August 01, 2013

Review: Ink by Amanda Sun

Ink (Paper Gods, #1)
On the heels of a family tragedy, the last thing Katie Greene wants to do is move halfway across the world. Stuck with her aunt in Shizuoka, Japan, Katie feels lost. Alone. She doesn’t know the language, she can barely hold a pair of chopsticks, and she can’t seem to get the hang of taking her shoes off whenever she enters a building.

Then there’s gorgeous but aloof Tomohiro, star of the school’s kendo team. How did he really get the scar on his arm? Katie isn’t prepared for the answer. But when she sees the things he draws start moving, there’s no denying the truth: Tomo has a connection to the ancient gods of Japan, and being near Katie is causing his abilities to spiral out of control. If the wrong people notice, they'll both be targets.

Katie never wanted to move to Japan—now she may not make it out of the country alive
A Long Story Short:
Ink was a good and solid story. I was entertained through most of the book, I didn't find the writing or characters annoying, but I also didn't have much interest in how the story might go on. A bummer was how I could not connect with the characters at all. What made the book more enjoyable, though, definitely was the unique setting of Japan and everything (language barriers, school, food, tradition) that came along with it.
Ink was a refreshing read, not only for the setting (Asia), although that played a big part in it. Our MC's daily routine alone was so different from the one we have here in Germany, or the ones that I read about in UK or US books.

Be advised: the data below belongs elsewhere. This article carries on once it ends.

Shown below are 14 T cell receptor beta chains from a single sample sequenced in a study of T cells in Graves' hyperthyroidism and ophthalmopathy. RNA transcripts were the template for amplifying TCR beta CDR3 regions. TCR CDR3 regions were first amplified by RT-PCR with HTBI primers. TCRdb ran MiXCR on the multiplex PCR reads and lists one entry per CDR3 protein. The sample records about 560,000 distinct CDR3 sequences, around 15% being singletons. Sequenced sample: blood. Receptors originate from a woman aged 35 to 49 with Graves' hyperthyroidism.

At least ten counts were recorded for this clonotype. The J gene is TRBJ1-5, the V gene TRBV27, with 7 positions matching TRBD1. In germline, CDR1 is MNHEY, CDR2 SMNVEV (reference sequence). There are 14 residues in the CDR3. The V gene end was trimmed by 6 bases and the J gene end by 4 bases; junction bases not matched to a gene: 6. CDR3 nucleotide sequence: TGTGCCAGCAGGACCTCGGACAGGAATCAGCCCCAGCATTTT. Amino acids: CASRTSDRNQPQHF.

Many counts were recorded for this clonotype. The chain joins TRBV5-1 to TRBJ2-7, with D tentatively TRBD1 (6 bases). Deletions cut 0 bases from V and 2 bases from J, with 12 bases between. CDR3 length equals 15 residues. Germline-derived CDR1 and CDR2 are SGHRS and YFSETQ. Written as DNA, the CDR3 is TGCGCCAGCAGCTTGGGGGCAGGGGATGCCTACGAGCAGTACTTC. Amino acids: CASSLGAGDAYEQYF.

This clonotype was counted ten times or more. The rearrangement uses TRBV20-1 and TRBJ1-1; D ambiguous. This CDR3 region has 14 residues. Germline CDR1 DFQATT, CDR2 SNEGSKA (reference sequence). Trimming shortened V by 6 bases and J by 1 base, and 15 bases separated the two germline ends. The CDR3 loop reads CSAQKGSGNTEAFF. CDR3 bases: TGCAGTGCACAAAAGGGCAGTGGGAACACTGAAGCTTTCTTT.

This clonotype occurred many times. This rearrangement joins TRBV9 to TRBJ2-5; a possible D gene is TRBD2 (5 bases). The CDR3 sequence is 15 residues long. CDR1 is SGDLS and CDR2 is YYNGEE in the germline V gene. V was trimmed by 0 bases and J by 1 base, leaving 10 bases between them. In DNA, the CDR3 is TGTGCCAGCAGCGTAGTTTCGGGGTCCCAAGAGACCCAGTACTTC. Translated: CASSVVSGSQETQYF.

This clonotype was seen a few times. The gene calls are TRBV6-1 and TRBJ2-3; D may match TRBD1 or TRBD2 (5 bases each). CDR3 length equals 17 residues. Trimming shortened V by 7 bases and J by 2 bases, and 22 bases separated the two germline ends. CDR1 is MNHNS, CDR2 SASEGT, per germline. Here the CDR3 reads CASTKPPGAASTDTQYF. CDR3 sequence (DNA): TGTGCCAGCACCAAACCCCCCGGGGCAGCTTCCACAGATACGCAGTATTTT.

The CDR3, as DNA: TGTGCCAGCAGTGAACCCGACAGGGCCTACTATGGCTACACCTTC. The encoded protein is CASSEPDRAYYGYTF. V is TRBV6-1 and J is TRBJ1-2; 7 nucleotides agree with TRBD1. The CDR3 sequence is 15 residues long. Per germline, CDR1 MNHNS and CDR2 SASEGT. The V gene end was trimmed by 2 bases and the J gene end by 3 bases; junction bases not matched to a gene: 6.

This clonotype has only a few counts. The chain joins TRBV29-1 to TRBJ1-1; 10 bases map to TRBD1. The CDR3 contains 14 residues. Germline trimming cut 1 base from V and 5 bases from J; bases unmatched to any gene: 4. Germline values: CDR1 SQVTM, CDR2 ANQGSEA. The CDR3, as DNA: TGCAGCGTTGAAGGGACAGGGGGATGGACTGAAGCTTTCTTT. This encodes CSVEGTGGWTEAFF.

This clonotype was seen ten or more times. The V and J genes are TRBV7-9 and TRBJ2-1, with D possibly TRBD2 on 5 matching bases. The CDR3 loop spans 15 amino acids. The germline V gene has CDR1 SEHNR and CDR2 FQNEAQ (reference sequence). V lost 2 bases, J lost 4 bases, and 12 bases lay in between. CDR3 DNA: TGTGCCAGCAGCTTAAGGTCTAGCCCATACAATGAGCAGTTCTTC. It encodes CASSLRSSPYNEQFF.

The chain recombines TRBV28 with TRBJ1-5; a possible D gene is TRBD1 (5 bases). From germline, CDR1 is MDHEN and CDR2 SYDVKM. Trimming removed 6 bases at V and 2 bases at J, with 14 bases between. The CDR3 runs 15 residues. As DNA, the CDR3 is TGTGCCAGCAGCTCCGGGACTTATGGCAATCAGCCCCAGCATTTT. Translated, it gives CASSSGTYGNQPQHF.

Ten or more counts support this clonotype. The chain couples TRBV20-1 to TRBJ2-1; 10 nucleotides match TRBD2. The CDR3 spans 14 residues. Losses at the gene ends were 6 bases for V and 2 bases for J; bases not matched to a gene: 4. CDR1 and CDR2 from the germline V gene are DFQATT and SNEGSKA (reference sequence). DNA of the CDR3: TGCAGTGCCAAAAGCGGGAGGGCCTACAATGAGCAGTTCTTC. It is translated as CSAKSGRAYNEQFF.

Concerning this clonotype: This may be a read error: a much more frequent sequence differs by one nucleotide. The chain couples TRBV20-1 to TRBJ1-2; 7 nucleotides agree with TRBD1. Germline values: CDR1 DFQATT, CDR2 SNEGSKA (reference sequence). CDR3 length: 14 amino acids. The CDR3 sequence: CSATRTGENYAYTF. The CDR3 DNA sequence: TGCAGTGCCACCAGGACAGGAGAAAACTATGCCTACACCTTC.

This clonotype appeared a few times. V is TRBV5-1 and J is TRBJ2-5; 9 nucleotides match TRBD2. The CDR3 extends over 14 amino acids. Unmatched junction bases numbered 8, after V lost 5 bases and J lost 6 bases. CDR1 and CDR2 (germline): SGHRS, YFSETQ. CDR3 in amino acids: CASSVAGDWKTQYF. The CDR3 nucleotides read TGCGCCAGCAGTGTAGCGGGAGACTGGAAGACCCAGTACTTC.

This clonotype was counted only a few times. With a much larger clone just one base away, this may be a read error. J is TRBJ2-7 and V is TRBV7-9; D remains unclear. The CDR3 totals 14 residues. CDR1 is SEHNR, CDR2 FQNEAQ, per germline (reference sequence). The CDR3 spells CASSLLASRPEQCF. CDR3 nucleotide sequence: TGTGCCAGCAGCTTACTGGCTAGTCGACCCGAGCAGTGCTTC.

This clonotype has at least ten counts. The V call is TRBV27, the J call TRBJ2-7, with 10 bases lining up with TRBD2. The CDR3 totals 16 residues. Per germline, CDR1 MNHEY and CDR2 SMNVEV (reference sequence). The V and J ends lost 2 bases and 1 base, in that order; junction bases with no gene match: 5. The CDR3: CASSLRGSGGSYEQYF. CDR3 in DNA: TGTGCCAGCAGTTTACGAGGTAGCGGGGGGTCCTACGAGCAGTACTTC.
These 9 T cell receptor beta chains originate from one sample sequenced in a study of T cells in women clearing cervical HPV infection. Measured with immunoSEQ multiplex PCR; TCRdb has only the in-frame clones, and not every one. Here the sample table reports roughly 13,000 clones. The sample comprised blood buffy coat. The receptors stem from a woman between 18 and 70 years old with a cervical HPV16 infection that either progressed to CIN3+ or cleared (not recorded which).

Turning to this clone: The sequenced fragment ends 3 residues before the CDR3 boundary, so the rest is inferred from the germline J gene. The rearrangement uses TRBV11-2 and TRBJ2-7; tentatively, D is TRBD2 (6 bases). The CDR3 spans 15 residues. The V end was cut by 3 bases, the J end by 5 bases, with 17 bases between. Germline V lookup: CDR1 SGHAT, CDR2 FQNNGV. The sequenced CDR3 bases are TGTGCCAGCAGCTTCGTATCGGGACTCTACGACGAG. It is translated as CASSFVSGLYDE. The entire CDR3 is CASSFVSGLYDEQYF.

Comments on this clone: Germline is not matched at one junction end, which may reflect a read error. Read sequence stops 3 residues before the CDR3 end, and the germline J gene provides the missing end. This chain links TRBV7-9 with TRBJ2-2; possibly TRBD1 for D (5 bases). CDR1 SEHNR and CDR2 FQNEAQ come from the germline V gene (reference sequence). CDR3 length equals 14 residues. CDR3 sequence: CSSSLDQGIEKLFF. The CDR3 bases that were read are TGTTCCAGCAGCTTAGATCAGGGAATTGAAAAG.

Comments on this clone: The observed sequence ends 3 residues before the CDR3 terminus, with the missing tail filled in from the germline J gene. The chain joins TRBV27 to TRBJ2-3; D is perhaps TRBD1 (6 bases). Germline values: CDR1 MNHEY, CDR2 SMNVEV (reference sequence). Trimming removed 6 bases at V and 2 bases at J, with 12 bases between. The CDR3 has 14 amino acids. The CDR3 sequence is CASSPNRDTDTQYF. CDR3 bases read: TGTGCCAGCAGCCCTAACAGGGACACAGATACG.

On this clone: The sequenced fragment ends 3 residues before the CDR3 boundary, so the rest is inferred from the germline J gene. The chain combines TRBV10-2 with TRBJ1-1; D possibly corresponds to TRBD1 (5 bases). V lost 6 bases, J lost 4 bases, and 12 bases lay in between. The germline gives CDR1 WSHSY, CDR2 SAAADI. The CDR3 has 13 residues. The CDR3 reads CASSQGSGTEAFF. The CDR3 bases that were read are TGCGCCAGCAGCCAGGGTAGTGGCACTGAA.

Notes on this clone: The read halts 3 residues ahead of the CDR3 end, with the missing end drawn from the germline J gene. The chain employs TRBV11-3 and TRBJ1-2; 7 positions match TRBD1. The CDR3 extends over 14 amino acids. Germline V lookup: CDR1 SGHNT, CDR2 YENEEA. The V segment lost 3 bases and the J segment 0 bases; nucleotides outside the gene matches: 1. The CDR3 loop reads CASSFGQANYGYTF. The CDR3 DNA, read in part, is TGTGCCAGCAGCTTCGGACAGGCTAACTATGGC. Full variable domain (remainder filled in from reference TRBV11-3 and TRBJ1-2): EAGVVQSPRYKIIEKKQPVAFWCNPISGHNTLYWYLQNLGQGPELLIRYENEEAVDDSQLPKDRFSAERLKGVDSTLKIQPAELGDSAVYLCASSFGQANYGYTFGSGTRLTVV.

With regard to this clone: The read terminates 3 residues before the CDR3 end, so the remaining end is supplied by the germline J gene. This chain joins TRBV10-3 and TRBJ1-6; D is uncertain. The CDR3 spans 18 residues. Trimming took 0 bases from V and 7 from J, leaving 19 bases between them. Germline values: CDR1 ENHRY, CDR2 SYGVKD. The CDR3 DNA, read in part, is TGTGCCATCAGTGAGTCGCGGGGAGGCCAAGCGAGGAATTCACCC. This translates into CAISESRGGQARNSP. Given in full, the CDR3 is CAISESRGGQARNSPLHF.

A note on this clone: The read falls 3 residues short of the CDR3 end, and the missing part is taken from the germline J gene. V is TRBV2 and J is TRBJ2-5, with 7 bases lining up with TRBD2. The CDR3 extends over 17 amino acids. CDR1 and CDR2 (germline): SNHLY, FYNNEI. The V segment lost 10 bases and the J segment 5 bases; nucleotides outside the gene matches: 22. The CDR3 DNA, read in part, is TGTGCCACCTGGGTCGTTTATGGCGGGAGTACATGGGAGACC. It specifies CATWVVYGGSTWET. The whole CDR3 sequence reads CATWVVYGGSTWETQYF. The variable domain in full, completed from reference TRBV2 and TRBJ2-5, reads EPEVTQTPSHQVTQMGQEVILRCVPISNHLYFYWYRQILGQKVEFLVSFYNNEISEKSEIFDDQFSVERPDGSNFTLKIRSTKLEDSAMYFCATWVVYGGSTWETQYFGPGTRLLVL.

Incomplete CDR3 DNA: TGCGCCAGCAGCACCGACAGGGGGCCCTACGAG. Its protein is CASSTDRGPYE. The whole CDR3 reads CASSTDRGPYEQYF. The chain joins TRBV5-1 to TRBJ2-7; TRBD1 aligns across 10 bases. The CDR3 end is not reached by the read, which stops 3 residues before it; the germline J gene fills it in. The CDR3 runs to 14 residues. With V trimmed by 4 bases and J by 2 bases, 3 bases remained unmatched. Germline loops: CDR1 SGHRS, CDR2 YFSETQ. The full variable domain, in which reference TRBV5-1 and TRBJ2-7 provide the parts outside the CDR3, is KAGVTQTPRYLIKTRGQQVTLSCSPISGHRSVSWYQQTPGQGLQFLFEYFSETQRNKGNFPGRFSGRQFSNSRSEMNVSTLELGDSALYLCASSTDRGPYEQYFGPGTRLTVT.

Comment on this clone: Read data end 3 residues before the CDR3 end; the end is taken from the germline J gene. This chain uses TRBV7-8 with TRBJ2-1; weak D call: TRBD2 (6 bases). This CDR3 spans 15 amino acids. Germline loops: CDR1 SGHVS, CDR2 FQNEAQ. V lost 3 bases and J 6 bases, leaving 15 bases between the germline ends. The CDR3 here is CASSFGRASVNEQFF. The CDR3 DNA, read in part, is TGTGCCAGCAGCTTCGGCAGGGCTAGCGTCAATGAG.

The setting, the way people talk to each other, their habits and values - another (existing) country as the main setting provided the reader with a lot of interesting details and anecdotes that made the book enjoyable from the start.
On top of that comes a mythology that I've never stumbled upon before. The stories and tales that make the background to Ink are unique - at least in the YA genre. Completely new creatures and paranormal abilities that we haven't had a million times already.
The main characters themselves were enough to keep the novel going, although I cannot say I was impressed by the character building or development. Especially the relationship between Katie and Tomohiro,  or rather the turn it took, didn't convince me.
Tomohiro's personality - even though it was explained later on - never made sense to me.
The side characters were a bit weak, in my opinion. Their names were difficult to remember  since I'm not familiar with Japan and well...their names...At times I had problems even remembering who was who with Katie's friends - a definite sign for one-dimensional characters.
Anyway, the plot was good. A bit too slow in the middle, but the last part of the book brought the action to a whole other level again and the ending made me want to read the sequel.
All in all, Ink was a good read while it lasted, but I'm positive I won't remember much of what happened. Even though I'd like to know what happens to the characters right now, I probably won't anymore when the second book comes out. That special feeling of connection to the characters was lacking. If you're looking for a unique story, you should go for Ink. Then again, if you want a series to fall in love with, this might not be the book for you.


  1. good review, and i totally agree this is a refreshing read still i liked it more than you did it seems.

    check out my review here

    Aparajita @Le' Grande Codex

  2. Interesting. All the reviews that I've read so far, and opinions of my book friends seem to say they either hated or loved InK. But it sounds to me like you were pretty lukewarm about it.
    I actually have the ARC I won a few weeks ago part of a giveaway where I won a few ARCs. I'm gonna read it fairly soon..but I'm not expecting much! I feel like I'll either love it or hate it, by what it sounds like!

    Dee @ Dee's Reads


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